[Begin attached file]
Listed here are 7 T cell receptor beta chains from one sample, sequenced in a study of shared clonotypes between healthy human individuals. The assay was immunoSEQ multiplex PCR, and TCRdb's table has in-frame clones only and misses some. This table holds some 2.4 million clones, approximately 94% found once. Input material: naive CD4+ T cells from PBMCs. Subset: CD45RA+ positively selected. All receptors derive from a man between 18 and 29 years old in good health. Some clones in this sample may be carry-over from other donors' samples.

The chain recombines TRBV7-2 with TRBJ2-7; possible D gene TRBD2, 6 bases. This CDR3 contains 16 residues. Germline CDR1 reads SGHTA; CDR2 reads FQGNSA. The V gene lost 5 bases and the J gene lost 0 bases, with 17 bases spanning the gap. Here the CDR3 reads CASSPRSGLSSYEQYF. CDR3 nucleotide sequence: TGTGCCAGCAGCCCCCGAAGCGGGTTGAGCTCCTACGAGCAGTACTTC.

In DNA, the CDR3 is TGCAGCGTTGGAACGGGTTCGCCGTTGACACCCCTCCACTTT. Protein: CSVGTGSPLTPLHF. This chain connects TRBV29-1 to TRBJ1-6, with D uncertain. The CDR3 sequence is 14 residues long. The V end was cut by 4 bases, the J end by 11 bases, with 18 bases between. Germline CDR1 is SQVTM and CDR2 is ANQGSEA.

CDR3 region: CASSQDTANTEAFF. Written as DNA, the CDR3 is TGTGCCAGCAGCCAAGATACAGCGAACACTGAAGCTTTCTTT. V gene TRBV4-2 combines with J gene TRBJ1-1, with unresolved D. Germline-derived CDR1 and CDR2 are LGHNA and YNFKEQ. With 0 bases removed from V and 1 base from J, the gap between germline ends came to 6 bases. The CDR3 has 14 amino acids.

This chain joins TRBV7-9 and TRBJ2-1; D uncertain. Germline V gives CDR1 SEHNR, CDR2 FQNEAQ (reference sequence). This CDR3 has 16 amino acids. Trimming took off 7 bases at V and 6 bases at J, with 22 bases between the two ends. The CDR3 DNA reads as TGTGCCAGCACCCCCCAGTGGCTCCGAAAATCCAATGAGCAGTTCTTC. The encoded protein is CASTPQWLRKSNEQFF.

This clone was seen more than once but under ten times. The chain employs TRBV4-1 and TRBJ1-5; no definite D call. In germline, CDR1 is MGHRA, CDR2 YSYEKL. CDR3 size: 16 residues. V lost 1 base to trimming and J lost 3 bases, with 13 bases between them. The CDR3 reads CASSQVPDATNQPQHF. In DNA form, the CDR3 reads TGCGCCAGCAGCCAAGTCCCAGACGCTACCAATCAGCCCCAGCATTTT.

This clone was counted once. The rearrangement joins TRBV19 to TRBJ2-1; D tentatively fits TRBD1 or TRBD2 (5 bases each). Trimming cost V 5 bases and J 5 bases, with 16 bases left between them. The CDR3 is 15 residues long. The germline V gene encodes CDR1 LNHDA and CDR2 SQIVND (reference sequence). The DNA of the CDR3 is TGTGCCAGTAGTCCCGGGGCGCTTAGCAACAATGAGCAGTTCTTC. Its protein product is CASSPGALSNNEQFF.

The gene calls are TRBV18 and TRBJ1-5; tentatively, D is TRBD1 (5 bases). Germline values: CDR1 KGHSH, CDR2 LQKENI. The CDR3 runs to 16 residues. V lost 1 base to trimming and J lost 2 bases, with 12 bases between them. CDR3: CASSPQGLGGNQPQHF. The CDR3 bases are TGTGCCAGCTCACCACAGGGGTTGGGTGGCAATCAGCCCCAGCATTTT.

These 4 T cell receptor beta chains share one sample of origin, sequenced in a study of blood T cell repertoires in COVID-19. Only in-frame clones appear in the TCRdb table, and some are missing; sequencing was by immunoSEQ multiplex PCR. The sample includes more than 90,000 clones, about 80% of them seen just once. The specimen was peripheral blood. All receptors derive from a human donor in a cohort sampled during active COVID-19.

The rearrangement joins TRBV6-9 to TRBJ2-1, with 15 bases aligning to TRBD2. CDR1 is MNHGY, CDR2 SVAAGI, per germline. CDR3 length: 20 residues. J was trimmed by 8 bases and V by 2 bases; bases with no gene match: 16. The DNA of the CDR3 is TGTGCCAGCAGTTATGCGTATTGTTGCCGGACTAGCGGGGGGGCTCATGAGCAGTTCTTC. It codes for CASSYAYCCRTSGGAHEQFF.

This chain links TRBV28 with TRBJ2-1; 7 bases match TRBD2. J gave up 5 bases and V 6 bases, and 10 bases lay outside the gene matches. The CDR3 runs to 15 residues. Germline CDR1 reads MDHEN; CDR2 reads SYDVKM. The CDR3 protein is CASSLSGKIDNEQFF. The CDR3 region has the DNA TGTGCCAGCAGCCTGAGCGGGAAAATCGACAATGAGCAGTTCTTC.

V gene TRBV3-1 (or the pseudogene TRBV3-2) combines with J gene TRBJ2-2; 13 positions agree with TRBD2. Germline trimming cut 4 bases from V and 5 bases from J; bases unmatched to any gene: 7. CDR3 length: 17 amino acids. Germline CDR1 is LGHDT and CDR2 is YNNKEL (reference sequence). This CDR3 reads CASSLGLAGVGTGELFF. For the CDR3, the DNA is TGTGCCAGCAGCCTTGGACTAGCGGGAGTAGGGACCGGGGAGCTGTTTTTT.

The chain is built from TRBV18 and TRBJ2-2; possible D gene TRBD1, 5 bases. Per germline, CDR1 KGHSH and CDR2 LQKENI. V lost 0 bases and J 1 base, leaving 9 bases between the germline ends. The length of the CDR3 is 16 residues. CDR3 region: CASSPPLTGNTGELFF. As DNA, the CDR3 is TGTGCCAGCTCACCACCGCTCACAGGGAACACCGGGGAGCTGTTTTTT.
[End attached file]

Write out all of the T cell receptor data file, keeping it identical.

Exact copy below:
Listed here are 7 T cell receptor beta chains from one sample, sequenced in a study of shared clonotypes between healthy human individuals. The assay was immunoSEQ multiplex PCR, and TCRdb's table has in-frame clones only and misses some. This table holds some 2.4 million clones, approximately 94% found once. Input material: naive CD4+ T cells from PBMCs. Subset: CD45RA+ positively selected. All receptors derive from a man between 18 and 29 years old in good health. Some clones in this sample may be carry-over from other donors' samples.

The chain recombines TRBV7-2 with TRBJ2-7; possible D gene TRBD2, 6 bases. This CDR3 contains 16 residues. Germline CDR1 reads SGHTA; CDR2 reads FQGNSA. The V gene lost 5 bases and the J gene lost 0 bases, with 17 bases spanning the gap. Here the CDR3 reads CASSPRSGLSSYEQYF. CDR3 nucleotide sequence: TGTGCCAGCAGCCCCCGAAGCGGGTTGAGCTCCTACGAGCAGTACTTC.

In DNA, the CDR3 is TGCAGCGTTGGAACGGGTTCGCCGTTGACACCCCTCCACTTT. Protein: CSVGTGSPLTPLHF. This chain connects TRBV29-1 to TRBJ1-6, with D uncertain. The CDR3 sequence is 14 residues long. The V end was cut by 4 bases, the J end by 11 bases, with 18 bases between. Germline CDR1 is SQVTM and CDR2 is ANQGSEA.

CDR3 region: CASSQDTANTEAFF. Written as DNA, the CDR3 is TGTGCCAGCAGCCAAGATACAGCGAACACTGAAGCTTTCTTT. V gene TRBV4-2 combines with J gene TRBJ1-1, with unresolved D. Germline-derived CDR1 and CDR2 are LGHNA and YNFKEQ. With 0 bases removed from V and 1 base from J, the gap between germline ends came to 6 bases. The CDR3 has 14 amino acids.

This chain joins TRBV7-9 and TRBJ2-1; D uncertain. Germline V gives CDR1 SEHNR, CDR2 FQNEAQ (reference sequence). This CDR3 has 16 amino acids. Trimming took off 7 bases at V and 6 bases at J, with 22 bases between the two ends. The CDR3 DNA reads as TGTGCCAGCACCCCCCAGTGGCTCCGAAAATCCAATGAGCAGTTCTTC. The encoded protein is CASTPQWLRKSNEQFF.

This clone was seen more than once but under ten times. The chain employs TRBV4-1 and TRBJ1-5; no definite D call. In germline, CDR1 is MGHRA, CDR2 YSYEKL. CDR3 size: 16 residues. V lost 1 base to trimming and J lost 3 bases, with 13 bases between them. The CDR3 reads CASSQVPDATNQPQHF. In DNA form, the CDR3 reads TGCGCCAGCAGCCAAGTCCCAGACGCTACCAATCAGCCCCAGCATTTT.

This clone was counted once. The rearrangement joins TRBV19 to TRBJ2-1; D tentatively fits TRBD1 or TRBD2 (5 bases each). Trimming cost V 5 bases and J 5 bases, with 16 bases left between them. The CDR3 is 15 residues long. The germline V gene encodes CDR1 LNHDA and CDR2 SQIVND (reference sequence). The DNA of the CDR3 is TGTGCCAGTAGTCCCGGGGCGCTTAGCAACAATGAGCAGTTCTTC. Its protein product is CASSPGALSNNEQFF.

The gene calls are TRBV18 and TRBJ1-5; tentatively, D is TRBD1 (5 bases). Germline values: CDR1 KGHSH, CDR2 LQKENI. The CDR3 runs to 16 residues. V lost 1 base to trimming and J lost 2 bases, with 12 bases between them. CDR3: CASSPQGLGGNQPQHF. The CDR3 bases are TGTGCCAGCTCACCACAGGGGTTGGGTGGCAATCAGCCCCAGCATTTT.

These 4 T cell receptor beta chains share one sample of origin, sequenced in a study of blood T cell repertoires in COVID-19. Only in-frame clones appear in the TCRdb table, and some are missing; sequencing was by immunoSEQ multiplex PCR. The sample includes more than 90,000 clones, about 80% of them seen just once. The specimen was peripheral blood. All receptors derive from a human donor in a cohort sampled during active COVID-19.

The rearrangement joins TRBV6-9 to TRBJ2-1, with 15 bases aligning to TRBD2. CDR1 is MNHGY, CDR2 SVAAGI, per germline. CDR3 length: 20 residues. J was trimmed by 8 bases and V by 2 bases; bases with no gene match: 16. The DNA of the CDR3 is TGTGCCAGCAGTTATGCGTATTGTTGCCGGACTAGCGGGGGGGCTCATGAGCAGTTCTTC. It codes for CASSYAYCCRTSGGAHEQFF.

This chain links TRBV28 with TRBJ2-1; 7 bases match TRBD2. J gave up 5 bases and V 6 bases, and 10 bases lay outside the gene matches. The CDR3 runs to 15 residues. Germline CDR1 reads MDHEN; CDR2 reads SYDVKM. The CDR3 protein is CASSLSGKIDNEQFF. The CDR3 region has the DNA TGTGCCAGCAGCCTGAGCGGGAAAATCGACAATGAGCAGTTCTTC.

V gene TRBV3-1 (or the pseudogene TRBV3-2) combines with J gene TRBJ2-2; 13 positions agree with TRBD2. Germline trimming cut 4 bases from V and 5 bases from J; bases unmatched to any gene: 7. CDR3 length: 17 amino acids. Germline CDR1 is LGHDT and CDR2 is YNNKEL (reference sequence). This CDR3 reads CASSLGLAGVGTGELFF. For the CDR3, the DNA is TGTGCCAGCAGCCTTGGACTAGCGGGAGTAGGGACCGGGGAGCTGTTTTTT.

The chain is built from TRBV18 and TRBJ2-2; possible D gene TRBD1, 5 bases. Per germline, CDR1 KGHSH and CDR2 LQKENI. V lost 0 bases and J 1 base, leaving 9 bases between the germline ends. The length of the CDR3 is 16 residues. CDR3 region: CASSPPLTGNTGELFF. As DNA, the CDR3 is TGTGCCAGCTCACCACCGCTCACAGGGAACACCGGGGAGCTGTTTTTT.